U.S. intelligence agencies are closely monitoring Russian military activities in Libya for signs that Moscow may soon build a military base in the divided North African state.

Intelligence reports indicate that Russia is planning to expand its Syrian bases at Tartus and Hemeimeem to Libya.

The possible Russian move into Libya represents the most recent failure stemming from the policies of President Obama that backed Islamist rebels who overthrew and killed Libyan strongman Moammar Gadhafi in 2011.

Mr. Obama has said that the failure to prepare for the aftermath of the ouster of Gadhafi was the worst mistake of his presidency. Secretary of State Hillary Clinton also came under fire for failing to provide security for Americans who were attacked and killed in Benghazi after Gadhafi’s fall. Continue reading

Europe Cannot Cope With Any Further Armed Conflict On The Continent

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European leaders are not only unable to counteract the demographic crisis on the Old Continent, but are also losing ground in terms of defense. President Trump’s skepticism and reservation about the military ideas of European bureaucrats, Ankara’s increasingly aggressive actions towards Cyprus and Greece, and the rapprochement between Turkey and Russia highlight NATO’s weakness on the eve of its summit in Brussels.

Europe stands no chance if forced to face conflict on three fronts. Two of them are of conventional character: on the eastern flank, where there are continuous tensions with Russia, and in the Balkans near the border with Turkey. The third concerns the Mediterranean area, where young and strong men from Africa and Central Asia cross European borders with the support of a thousand people from the continent’s heartland. Europeans are also militarily involved in Afghanistan, Syria and take part in the growing conflict in Mali. Continue reading

Russia Gaining Influence in Mediterranean

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Russians have a history of cooperation with many African countries, however, since the fall of the Soviet Union involvement in Africa has effectively ended. Recent years have seen the Russians engaging more with Africa, especially in northern countries around the Mediterranean Sea, where the Russians are using military operations against various rebel or terror groups as leverage against the United States. Continue reading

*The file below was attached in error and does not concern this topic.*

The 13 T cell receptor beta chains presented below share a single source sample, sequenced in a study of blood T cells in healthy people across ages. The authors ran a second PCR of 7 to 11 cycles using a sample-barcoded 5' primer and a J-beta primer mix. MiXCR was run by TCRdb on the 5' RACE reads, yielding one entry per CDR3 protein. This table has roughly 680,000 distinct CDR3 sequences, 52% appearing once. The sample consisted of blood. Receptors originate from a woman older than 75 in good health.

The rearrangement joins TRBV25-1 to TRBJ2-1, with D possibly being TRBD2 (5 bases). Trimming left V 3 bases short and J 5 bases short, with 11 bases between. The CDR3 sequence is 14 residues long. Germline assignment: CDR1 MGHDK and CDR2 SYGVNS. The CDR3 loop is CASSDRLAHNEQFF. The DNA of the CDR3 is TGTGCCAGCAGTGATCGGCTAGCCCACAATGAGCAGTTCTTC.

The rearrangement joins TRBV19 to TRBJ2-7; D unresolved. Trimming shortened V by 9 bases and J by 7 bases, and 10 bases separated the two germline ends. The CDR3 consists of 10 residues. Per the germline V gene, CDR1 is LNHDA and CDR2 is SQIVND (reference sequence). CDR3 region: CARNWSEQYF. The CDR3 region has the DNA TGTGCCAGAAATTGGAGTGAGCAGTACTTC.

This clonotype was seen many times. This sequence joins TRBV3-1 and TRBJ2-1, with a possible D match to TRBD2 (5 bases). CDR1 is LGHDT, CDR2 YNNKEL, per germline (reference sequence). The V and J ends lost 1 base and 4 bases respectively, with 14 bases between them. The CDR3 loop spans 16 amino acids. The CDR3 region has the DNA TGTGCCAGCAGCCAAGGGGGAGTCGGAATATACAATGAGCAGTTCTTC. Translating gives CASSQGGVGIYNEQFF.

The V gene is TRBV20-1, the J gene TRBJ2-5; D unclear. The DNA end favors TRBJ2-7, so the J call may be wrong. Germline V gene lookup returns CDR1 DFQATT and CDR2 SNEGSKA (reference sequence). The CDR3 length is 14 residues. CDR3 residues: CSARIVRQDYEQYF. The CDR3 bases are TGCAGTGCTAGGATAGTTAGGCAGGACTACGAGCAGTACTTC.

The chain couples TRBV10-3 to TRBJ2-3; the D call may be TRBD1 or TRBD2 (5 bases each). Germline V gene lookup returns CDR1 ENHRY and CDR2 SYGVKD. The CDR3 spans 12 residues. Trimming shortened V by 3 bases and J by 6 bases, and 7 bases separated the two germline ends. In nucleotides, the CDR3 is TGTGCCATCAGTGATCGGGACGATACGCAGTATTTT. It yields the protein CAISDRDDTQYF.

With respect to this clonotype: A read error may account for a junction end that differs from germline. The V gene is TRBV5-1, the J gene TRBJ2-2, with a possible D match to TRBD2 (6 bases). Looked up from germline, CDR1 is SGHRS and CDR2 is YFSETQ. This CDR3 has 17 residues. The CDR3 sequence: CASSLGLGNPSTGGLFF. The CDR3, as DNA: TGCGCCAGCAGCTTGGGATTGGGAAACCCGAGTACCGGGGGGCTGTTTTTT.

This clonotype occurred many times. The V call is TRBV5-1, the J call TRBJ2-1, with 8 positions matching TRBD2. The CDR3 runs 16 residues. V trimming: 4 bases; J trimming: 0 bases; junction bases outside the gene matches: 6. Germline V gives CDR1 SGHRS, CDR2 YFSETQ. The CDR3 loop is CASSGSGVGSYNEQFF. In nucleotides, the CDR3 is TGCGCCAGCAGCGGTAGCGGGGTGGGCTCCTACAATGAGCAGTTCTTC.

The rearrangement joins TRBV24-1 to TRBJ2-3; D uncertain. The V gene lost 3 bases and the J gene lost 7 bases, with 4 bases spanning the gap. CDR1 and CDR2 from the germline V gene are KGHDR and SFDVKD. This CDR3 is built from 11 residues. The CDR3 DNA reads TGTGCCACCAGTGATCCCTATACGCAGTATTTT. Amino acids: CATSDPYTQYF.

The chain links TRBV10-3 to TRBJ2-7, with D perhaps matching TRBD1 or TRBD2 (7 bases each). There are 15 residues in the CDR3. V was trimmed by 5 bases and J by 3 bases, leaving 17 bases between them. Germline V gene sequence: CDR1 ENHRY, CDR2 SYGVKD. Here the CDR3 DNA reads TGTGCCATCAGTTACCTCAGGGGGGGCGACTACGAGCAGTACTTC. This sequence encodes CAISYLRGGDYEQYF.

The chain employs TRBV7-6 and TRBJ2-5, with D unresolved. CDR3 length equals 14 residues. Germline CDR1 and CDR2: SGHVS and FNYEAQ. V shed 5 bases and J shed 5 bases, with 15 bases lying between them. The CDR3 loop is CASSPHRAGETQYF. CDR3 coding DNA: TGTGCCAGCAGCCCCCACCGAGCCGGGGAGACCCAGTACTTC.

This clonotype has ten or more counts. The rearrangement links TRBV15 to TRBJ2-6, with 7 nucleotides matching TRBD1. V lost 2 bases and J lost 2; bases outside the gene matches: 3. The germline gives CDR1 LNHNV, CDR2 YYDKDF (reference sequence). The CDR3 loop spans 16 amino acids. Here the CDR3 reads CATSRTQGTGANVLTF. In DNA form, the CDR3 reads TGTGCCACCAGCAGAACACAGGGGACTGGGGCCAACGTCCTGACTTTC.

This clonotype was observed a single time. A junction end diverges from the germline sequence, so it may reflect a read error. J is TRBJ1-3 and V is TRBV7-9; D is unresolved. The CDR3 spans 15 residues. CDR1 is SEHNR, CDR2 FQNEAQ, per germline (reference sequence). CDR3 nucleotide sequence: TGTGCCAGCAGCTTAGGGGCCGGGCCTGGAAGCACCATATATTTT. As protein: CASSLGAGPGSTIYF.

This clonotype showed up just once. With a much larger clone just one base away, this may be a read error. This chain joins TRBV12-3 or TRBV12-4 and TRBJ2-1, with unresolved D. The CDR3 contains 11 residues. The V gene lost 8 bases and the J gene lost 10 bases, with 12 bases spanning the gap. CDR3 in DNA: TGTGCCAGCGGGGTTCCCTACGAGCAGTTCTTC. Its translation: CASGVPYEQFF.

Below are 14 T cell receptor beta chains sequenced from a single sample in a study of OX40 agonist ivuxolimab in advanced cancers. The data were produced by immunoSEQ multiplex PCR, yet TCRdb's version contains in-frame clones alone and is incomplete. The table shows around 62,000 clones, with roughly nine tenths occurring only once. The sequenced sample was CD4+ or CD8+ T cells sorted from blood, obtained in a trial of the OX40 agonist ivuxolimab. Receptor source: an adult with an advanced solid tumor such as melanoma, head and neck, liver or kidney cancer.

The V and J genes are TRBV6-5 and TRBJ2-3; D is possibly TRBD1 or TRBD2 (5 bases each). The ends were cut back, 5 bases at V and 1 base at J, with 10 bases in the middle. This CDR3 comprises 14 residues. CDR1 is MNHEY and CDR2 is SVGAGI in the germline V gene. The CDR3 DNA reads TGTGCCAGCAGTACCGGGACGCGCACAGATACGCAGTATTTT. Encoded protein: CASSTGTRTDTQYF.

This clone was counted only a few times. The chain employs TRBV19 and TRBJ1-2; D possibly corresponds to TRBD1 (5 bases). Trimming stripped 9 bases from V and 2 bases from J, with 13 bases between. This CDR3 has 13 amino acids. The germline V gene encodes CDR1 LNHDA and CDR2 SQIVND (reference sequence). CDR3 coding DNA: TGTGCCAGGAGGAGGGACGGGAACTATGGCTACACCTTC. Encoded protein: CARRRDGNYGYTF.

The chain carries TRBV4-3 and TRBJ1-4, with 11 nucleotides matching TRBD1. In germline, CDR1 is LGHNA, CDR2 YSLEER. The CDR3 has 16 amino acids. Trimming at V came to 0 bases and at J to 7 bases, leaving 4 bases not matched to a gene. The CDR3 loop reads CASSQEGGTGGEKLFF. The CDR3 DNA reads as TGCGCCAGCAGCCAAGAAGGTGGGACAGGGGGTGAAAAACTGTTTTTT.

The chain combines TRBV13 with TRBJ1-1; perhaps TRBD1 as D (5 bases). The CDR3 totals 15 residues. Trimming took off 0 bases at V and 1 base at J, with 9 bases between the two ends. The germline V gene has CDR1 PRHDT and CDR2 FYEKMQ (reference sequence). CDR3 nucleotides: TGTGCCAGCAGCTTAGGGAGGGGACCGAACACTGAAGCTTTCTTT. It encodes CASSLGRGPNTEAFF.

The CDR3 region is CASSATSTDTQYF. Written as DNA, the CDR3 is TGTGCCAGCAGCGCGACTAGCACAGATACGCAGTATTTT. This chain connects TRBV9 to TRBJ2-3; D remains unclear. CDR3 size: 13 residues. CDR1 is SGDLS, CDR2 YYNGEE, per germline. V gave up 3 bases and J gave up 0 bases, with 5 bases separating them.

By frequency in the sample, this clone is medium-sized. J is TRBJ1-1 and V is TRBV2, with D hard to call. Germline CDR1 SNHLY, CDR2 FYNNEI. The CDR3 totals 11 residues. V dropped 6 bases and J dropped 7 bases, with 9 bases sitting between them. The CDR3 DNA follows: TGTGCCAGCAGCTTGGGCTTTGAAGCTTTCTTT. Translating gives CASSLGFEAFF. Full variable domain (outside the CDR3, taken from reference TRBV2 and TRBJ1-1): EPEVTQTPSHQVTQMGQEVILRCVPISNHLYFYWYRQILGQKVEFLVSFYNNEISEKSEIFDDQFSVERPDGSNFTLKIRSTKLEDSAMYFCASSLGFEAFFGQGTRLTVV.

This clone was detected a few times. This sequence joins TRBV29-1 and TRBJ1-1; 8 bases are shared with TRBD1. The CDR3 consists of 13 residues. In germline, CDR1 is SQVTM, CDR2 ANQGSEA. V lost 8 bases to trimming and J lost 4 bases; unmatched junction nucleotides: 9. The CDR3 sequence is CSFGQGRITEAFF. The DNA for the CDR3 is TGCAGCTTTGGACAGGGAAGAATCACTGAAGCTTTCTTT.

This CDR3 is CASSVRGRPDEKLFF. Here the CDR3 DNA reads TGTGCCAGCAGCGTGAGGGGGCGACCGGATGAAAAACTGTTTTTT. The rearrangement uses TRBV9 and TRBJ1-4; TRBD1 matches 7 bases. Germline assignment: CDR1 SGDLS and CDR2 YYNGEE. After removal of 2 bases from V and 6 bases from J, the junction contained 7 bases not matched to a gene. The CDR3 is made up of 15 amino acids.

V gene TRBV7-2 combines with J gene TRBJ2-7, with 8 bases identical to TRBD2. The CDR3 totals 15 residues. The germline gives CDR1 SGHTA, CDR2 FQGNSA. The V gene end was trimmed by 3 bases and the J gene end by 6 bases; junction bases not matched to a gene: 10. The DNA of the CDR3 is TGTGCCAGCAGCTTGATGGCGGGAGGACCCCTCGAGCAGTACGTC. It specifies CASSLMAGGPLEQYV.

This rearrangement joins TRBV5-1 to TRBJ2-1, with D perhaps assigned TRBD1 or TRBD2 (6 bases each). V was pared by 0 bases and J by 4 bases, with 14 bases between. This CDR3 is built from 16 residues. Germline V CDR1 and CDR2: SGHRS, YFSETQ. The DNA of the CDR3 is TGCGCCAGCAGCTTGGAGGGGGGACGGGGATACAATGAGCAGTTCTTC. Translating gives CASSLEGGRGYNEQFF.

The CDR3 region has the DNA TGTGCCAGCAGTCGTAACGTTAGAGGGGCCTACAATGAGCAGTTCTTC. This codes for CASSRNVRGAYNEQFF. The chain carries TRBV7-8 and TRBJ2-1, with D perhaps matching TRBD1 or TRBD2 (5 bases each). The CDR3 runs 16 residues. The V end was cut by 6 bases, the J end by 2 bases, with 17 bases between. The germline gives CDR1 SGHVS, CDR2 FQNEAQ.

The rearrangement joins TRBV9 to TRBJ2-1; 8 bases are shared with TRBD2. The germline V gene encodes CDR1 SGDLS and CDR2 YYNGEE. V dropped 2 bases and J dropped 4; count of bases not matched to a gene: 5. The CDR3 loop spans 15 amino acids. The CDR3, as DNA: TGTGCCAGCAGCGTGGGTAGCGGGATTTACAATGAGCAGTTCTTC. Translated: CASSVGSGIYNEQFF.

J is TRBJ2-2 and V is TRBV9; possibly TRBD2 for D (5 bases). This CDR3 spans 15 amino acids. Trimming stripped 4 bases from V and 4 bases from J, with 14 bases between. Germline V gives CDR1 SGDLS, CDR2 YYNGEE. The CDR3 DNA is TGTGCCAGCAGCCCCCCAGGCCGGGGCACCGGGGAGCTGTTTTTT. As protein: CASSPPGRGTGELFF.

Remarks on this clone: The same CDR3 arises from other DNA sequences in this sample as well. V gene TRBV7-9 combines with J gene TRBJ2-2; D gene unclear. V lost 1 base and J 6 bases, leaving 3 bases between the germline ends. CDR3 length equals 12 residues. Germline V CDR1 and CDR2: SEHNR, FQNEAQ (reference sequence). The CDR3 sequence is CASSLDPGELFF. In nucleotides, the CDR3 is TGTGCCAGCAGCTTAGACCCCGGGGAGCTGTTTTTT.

The World Transformed and No One in America Noticed

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The world transformed and nobody in the West noticed. India and Pakistan have joined the Shanghai Cooperation Organization. The 17 year-old body since its founding on June 15, 2001 has quietly established itself as the main alliance and grouping of nations across Eurasia. Now it has expanded from six nations to eight, and the two new members are the giant nuclear-armed regional powers of South Asia, India, with a population of 1.324 billion and Pakistan, with 193.2 million people (both in 2016).

In other words, the combined population of the SCO powers or already well over 1.5 billion has virtually doubled at a single stroke. Continue reading

American Military Aircraft Targeted By Lasers in Pacific Ocean, U.S. Officials Say

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Officials said all the incidents occurred in and around the East China Sea, typically where the Chinese military or other Chinese civilians operate. An Air Force bomber, above, in August on a flight over Japan, the East China Sea and Korean Peninsula. Photo: Gerald Willis/U.S. Air Force/EPA/Shutterstock

 

U.S. officials wouldn’t definitively confirm Chinese personnel were behind laser incidents

WASHINGTON—Lasers have targeted pilots of American military aircraft operating over the western Pacific Ocean more than 20 times in recent months, U.S. officials say, following a series of similar incidents in which Pentagon officials said Chinese personnel used lasers against U.S. pilots in East Africa.

Officials said all of the incidents occurred in and around the East China Sea, typically where the Chinese military or other Chinese civilians operate. The laser signals directed at American aircraft appeared to be coming from fishing boats operating in the area and from shore, multiple officials said. Continue reading